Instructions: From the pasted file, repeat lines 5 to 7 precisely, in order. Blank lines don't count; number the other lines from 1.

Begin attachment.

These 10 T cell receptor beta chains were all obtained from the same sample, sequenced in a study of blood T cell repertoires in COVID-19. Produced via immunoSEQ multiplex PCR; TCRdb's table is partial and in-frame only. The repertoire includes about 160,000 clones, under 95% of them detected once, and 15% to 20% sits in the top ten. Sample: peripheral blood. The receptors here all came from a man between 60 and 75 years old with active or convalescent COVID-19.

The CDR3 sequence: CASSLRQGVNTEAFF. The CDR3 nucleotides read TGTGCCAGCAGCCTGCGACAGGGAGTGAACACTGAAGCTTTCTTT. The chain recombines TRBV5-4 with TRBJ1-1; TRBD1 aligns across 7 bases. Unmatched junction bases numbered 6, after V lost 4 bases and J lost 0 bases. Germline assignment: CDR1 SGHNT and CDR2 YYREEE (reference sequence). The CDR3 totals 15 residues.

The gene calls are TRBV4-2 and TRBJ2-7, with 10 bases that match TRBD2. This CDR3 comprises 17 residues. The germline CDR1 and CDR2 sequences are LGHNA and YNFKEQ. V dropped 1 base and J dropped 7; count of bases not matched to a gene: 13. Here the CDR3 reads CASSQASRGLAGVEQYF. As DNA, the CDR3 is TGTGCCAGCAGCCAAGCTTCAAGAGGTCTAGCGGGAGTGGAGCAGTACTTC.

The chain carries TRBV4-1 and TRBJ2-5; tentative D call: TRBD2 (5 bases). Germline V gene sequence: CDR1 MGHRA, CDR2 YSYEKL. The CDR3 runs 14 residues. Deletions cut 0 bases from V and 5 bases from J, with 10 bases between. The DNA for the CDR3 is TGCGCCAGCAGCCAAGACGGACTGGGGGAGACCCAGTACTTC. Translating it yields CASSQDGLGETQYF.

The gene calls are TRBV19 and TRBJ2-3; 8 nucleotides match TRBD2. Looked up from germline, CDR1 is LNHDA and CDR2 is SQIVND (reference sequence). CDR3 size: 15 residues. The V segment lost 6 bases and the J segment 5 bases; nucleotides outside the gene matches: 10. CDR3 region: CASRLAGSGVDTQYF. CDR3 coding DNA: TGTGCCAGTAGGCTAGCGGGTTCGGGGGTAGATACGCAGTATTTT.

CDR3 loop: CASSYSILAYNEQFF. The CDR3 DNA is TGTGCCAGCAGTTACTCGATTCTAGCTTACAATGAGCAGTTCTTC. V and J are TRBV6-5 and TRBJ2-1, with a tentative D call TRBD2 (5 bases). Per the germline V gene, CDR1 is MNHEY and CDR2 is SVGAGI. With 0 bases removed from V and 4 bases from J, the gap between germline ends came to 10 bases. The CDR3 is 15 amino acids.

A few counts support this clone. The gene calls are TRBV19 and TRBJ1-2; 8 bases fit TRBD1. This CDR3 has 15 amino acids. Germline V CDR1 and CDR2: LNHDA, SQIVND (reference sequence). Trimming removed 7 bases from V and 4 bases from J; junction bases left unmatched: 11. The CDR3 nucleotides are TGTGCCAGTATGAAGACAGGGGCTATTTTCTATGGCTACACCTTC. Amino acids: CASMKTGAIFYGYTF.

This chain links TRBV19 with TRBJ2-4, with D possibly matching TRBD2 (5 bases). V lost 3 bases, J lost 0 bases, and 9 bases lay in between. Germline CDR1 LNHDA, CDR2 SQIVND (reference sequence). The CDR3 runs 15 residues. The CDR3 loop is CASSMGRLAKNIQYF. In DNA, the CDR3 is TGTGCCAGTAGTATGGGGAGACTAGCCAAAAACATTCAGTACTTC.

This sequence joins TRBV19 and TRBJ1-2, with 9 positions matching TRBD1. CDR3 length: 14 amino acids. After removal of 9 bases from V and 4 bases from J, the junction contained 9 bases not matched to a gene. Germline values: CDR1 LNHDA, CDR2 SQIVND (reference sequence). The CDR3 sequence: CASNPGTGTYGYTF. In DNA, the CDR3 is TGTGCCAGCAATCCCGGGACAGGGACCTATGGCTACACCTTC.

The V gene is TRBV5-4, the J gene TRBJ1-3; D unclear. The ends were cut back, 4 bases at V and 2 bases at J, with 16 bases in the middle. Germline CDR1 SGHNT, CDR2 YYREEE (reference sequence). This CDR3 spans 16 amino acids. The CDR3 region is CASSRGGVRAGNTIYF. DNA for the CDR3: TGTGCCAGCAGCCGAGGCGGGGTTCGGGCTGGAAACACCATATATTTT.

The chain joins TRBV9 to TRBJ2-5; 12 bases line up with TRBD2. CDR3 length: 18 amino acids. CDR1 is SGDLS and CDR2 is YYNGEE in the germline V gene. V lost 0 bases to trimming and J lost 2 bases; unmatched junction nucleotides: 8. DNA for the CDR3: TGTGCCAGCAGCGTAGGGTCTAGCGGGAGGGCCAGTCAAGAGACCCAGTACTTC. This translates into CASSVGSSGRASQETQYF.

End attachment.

The gene calls are TRBV19 and TRBJ2-3; 8 nucleotides match TRBD2. Looked up from germline, CDR1 is LNHDA and CDR2 is SQIVND (reference sequence). CDR3 size: 15 residues. The V segment lost 6 bases and the J segment 5 bases; nucleotides outside the gene matches: 10. CDR3 region: CASRLAGSGVDTQYF. CDR3 coding DNA: TGTGCCAGTAGGCTAGCGGGTTCGGGGGTAGATACGCAGTATTTT.

CDR3 loop: CASSYSILAYNEQFF. The CDR3 DNA is TGTGCCAGCAGTTACTCGATTCTAGCTTACAATGAGCAGTTCTTC. V and J are TRBV6-5 and TRBJ2-1, with a tentative D call TRBD2 (5 bases). Per the germline V gene, CDR1 is MNHEY and CDR2 is SVGAGI. With 0 bases removed from V and 4 bases from J, the gap between germline ends came to 10 bases. The CDR3 is 15 amino acids.

A few counts support this clone. The gene calls are TRBV19 and TRBJ1-2; 8 bases fit TRBD1. This CDR3 has 15 amino acids. Germline V CDR1 and CDR2: LNHDA, SQIVND (reference sequence). Trimming removed 7 bases from V and 4 bases from J; junction bases left unmatched: 11. The CDR3 nucleotides are TGTGCCAGTATGAAGACAGGGGCTATTTTCTATGGCTACACCTTC. Amino acids: CASMKTGAIFYGYTF.